• What is not usually seen in this configuration is the variable condenser (labelled Tri-State Radio, Defiance Ohio) and the RCA Radiotron UX 201-A tube amplifier. The knob labelled “increase” adjusts the tube filament voltage. These latter components could possibly have been added around 1925.
    • Another mystery is the plaque labelled “LAB APP 1743”. Was this an experimental lab device or, more likely, an educational device?
    • Thanks for suggestions received.
      Mysterious Relic 2
  10. Brian Griffon
    Pics and notes coming soon

The Challenge remains open...

Temporary Link to the previous version of this page.

  • OVRC Auction Slideshow - May 2015 (Turn up your sound!)
  • OVRC Auction Photos - November 2013
Bill Beaton recites into a SoundScriber Machine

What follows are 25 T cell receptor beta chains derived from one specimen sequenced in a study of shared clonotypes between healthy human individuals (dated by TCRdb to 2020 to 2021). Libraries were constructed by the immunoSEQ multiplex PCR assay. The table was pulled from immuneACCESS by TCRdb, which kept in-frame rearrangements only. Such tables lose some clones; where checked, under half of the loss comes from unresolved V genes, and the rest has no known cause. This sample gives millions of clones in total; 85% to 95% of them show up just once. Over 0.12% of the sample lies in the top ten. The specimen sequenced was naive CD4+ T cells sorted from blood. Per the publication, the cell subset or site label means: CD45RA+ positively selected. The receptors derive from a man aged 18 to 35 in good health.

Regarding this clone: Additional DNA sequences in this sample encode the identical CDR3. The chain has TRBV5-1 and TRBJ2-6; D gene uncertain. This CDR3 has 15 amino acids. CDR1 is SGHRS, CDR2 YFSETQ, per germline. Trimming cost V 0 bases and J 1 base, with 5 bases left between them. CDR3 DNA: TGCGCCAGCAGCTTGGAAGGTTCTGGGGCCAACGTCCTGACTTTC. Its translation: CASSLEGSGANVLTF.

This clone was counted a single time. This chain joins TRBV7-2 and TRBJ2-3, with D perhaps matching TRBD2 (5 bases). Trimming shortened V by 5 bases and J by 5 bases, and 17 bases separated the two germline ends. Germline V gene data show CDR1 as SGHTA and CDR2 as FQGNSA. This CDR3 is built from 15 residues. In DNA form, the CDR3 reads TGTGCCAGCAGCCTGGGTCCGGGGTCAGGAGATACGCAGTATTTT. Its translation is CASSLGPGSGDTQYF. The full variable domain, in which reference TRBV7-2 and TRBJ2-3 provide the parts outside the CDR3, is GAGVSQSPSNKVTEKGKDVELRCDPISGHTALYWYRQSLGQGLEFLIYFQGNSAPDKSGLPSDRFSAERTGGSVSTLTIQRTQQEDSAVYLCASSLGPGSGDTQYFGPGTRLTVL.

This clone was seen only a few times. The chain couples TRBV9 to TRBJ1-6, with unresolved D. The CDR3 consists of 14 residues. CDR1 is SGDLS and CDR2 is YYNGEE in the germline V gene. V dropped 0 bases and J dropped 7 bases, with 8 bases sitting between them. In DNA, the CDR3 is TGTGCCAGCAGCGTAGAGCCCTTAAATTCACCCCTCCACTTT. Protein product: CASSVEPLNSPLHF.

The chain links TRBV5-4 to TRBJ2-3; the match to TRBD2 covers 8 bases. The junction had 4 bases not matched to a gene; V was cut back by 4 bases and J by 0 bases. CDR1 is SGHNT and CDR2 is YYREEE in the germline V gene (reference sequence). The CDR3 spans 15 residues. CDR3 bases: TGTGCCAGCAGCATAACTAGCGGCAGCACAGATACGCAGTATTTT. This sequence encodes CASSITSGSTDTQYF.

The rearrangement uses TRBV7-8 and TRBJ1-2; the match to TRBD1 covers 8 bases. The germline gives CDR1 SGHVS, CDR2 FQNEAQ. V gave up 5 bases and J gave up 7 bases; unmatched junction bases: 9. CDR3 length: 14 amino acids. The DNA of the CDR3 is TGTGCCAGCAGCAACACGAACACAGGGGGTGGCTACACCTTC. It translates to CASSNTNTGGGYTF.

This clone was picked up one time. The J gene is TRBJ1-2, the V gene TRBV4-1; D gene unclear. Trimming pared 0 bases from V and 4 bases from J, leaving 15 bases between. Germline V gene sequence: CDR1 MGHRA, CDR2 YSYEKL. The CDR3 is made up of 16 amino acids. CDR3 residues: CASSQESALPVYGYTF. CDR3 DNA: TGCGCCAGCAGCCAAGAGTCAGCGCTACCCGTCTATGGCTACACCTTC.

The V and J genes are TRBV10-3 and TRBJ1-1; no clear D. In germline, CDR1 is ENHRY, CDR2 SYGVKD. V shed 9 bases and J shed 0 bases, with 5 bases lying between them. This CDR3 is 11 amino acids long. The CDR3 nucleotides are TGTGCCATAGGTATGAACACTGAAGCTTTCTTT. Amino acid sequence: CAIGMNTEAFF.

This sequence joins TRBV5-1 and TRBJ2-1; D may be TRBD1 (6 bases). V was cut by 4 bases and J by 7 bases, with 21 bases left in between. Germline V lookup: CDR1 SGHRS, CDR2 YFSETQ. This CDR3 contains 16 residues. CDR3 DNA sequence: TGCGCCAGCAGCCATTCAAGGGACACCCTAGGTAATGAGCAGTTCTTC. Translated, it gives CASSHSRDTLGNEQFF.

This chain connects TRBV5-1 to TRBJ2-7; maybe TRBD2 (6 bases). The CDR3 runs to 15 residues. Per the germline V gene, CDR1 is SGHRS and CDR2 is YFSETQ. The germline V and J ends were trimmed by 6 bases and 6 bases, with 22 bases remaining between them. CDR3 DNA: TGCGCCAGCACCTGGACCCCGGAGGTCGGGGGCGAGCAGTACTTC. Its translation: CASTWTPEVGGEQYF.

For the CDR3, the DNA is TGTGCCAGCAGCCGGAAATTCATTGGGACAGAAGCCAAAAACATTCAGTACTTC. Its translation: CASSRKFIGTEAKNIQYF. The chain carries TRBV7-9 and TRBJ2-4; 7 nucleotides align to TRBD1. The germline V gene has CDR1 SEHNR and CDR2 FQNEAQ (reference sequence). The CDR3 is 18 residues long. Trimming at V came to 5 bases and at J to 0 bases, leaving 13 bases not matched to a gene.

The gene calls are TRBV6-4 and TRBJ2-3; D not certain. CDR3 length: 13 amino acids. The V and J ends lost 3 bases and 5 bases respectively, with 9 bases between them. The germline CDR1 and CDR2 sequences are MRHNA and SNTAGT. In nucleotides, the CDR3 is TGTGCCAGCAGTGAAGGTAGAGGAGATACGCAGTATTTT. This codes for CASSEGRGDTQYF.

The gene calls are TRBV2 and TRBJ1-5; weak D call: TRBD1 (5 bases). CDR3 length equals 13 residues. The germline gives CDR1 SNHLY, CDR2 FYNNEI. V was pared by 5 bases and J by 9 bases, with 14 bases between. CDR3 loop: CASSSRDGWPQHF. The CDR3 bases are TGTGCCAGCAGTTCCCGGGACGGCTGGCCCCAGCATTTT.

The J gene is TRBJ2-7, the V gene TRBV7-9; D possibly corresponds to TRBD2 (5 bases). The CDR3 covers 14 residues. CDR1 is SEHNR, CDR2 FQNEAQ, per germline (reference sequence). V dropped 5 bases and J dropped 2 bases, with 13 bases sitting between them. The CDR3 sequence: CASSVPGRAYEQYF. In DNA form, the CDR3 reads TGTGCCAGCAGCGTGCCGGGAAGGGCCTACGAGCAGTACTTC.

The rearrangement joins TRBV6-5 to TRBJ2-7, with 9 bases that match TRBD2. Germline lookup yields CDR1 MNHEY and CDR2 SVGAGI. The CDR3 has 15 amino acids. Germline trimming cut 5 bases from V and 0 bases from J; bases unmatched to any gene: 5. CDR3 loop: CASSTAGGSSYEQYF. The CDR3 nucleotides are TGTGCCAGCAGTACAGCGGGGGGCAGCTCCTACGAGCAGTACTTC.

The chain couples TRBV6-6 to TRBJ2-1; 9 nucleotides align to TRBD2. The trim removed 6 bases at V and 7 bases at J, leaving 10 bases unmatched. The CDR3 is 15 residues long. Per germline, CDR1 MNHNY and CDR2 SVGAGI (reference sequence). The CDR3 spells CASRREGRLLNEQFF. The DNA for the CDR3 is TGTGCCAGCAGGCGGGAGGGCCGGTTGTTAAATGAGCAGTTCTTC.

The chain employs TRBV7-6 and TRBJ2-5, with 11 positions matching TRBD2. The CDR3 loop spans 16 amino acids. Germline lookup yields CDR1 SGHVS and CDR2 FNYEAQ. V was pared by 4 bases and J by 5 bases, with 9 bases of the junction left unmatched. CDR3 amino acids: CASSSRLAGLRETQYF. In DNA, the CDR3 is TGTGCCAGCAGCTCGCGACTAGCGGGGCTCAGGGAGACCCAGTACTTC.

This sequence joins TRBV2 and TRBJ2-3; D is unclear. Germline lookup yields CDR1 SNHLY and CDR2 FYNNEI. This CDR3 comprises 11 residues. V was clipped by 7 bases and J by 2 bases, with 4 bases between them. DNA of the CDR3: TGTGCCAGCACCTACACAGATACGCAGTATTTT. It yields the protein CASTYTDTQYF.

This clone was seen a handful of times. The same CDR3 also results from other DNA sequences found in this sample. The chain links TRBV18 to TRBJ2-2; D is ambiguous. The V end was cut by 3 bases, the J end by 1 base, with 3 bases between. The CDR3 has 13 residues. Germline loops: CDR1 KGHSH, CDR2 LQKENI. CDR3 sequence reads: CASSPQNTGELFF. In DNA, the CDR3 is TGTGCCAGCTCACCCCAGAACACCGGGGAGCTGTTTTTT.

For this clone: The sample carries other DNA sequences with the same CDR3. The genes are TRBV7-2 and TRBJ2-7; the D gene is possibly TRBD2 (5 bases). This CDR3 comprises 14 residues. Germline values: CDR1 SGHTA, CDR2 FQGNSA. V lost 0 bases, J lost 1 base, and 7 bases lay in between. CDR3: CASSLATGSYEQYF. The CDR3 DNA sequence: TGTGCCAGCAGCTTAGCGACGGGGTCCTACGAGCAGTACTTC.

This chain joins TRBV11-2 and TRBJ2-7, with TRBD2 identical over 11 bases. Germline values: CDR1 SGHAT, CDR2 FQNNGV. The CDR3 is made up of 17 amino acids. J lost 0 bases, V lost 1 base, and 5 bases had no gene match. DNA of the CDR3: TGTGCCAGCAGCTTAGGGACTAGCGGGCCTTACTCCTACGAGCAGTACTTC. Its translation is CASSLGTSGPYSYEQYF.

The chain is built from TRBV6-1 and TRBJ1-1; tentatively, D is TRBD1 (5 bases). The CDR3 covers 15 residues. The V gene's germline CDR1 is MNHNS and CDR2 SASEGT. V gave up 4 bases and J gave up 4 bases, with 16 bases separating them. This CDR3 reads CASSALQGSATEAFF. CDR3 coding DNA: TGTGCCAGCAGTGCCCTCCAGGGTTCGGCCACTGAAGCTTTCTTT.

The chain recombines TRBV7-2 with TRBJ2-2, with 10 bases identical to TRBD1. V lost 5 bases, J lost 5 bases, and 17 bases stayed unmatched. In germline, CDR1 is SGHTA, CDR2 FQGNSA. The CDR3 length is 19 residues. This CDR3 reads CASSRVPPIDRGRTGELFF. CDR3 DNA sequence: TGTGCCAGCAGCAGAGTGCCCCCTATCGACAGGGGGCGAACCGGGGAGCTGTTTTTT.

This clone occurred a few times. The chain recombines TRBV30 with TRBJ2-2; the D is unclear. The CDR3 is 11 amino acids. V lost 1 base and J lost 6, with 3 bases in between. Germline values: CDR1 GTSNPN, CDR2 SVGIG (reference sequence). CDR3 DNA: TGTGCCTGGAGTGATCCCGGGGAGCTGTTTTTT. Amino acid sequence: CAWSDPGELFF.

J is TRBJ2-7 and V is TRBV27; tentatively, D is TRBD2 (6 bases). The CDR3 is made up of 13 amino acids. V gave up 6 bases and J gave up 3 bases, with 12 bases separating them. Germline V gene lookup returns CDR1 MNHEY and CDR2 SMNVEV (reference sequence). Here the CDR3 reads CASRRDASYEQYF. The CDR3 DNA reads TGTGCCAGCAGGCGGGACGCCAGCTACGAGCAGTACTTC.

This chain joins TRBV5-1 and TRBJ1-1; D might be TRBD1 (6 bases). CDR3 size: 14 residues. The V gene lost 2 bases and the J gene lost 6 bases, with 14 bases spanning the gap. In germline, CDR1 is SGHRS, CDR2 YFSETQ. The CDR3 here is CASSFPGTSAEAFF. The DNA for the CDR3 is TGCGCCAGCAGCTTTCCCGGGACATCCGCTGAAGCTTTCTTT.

Many members will recall Life Member Bill Beaton as having had one of the largest and most varied radio and ephemera collections in Ottawa. One of his items, a Sound-Scriber dictation machine, of 1950 vintage, was purchased from him by Lea Barker. An article on the restoration of this device is in the Spring, 2011 OVRC newsletter. Since Bill was also a collector of Robert Service books, and an expressive reciter of Service's poetry, Club President Paul Guibord and Editor Lea Barker took the opportunity on May 28, 2014 to record at Lynnwood Lodge Bill reciting the well-known "The Shooting of Dan McGrew." Because disks for the Sound-Scriber are almost unobtainable, your newsletter editor makes them from the clear plastic packaging on boxes of Christmas crackers. This material, thought to be low-density polyethylene, takes the embossing of the ultra microgrooves of the Sound-Scriber very well. Some of the quality of the original recording has unfortunately been lost in the quadruple conversion to MP3 (plastic disk to tape to computer to WMV to MP3); but it can be heard that the old recording machine still works well.
[ Click to Listen ]
OVRC Radio Plays